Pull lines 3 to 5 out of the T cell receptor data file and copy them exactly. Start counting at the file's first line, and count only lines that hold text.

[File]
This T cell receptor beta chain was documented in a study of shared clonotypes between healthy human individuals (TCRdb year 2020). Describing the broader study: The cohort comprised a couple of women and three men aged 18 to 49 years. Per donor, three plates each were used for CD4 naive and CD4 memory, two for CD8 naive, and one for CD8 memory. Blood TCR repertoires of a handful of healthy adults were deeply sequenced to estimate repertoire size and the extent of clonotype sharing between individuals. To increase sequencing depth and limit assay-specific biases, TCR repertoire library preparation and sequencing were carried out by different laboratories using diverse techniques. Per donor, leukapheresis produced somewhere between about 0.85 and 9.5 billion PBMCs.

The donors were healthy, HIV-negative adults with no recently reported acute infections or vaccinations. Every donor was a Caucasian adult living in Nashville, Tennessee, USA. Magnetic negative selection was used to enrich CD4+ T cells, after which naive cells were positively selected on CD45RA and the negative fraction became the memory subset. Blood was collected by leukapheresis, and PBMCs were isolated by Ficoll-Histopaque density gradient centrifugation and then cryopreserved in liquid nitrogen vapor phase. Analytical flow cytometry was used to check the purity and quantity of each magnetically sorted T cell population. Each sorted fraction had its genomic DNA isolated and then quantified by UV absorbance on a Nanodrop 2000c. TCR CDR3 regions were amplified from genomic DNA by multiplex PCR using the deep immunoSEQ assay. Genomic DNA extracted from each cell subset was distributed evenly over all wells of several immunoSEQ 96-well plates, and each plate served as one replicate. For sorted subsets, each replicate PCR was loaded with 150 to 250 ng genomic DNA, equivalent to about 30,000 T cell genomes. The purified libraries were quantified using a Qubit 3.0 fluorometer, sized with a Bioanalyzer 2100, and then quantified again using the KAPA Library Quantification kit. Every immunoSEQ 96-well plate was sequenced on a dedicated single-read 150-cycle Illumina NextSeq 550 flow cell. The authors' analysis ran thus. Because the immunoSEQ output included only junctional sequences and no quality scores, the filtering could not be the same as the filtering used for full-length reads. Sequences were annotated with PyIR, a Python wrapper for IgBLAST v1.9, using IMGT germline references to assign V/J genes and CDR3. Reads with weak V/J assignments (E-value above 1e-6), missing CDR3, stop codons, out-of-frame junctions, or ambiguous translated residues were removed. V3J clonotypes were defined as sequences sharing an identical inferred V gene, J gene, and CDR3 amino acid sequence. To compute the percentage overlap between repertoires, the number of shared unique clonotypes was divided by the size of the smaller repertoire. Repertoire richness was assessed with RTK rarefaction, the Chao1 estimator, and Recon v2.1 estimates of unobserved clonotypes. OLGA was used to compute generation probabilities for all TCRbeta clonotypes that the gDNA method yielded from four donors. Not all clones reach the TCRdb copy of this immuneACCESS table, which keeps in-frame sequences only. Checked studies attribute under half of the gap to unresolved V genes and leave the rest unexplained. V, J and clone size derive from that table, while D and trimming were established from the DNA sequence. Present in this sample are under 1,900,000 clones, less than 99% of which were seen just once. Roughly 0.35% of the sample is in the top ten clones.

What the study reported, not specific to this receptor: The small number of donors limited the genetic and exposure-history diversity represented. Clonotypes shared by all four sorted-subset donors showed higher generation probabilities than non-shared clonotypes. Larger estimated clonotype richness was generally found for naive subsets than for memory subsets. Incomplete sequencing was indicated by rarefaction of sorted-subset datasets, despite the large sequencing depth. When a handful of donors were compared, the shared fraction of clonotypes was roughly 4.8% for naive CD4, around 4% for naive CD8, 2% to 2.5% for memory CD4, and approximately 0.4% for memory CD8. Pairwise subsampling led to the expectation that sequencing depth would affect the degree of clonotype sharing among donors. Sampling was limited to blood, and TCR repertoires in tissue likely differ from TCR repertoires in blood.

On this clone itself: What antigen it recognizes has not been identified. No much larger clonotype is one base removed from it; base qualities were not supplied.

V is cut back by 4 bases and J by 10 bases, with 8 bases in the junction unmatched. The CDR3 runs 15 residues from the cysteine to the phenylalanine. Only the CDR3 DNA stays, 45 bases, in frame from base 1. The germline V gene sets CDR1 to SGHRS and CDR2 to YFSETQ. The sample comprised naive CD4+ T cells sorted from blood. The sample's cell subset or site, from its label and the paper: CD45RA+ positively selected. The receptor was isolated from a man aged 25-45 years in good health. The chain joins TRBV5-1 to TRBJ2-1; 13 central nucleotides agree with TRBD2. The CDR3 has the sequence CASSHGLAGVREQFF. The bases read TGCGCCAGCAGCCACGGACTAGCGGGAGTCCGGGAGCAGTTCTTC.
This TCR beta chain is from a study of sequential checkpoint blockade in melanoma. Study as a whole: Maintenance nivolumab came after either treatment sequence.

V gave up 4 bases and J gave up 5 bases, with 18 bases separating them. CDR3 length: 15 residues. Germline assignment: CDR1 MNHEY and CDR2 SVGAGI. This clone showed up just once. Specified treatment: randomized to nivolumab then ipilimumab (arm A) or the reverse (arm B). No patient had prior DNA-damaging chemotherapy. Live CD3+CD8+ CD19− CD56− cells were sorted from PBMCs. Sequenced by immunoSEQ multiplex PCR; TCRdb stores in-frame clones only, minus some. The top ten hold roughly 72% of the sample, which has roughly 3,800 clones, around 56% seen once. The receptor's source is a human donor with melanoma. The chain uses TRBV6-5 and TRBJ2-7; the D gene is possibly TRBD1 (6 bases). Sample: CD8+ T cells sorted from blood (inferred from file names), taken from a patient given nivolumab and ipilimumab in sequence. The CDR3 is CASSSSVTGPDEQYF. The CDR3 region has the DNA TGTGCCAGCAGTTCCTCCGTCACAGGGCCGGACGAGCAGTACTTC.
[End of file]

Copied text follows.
What the study reported, not specific to this receptor: The small number of donors limited the genetic and exposure-history diversity represented. Clonotypes shared by all four sorted-subset donors showed higher generation probabilities than non-shared clonotypes. Larger estimated clonotype richness was generally found for naive subsets than for memory subsets. Incomplete sequencing was indicated by rarefaction of sorted-subset datasets, despite the large sequencing depth. When a handful of donors were compared, the shared fraction of clonotypes was roughly 4.8% for naive CD4, around 4% for naive CD8, 2% to 2.5% for memory CD4, and approximately 0.4% for memory CD8. Pairwise subsampling led to the expectation that sequencing depth would affect the degree of clonotype sharing among donors. Sampling was limited to blood, and TCR repertoires in tissue likely differ from TCR repertoires in blood.

On this clone itself: What antigen it recognizes has not been identified. No much larger clonotype is one base removed from it; base qualities were not supplied.

V is cut back by 4 bases and J by 10 bases, with 8 bases in the junction unmatched. The CDR3 runs 15 residues from the cysteine to the phenylalanine. Only the CDR3 DNA stays, 45 bases, in frame from base 1. The germline V gene sets CDR1 to SGHRS and CDR2 to YFSETQ. The sample comprised naive CD4+ T cells sorted from blood. The sample's cell subset or site, from its label and the paper: CD45RA+ positively selected. The receptor was isolated from a man aged 25-45 years in good health. The chain joins TRBV5-1 to TRBJ2-1; 13 central nucleotides agree with TRBD2. The CDR3 has the sequence CASSHGLAGVREQFF. The bases read TGCGCCAGCAGCCACGGACTAGCGGGAGTCCGGGAGCAGTTCTTC.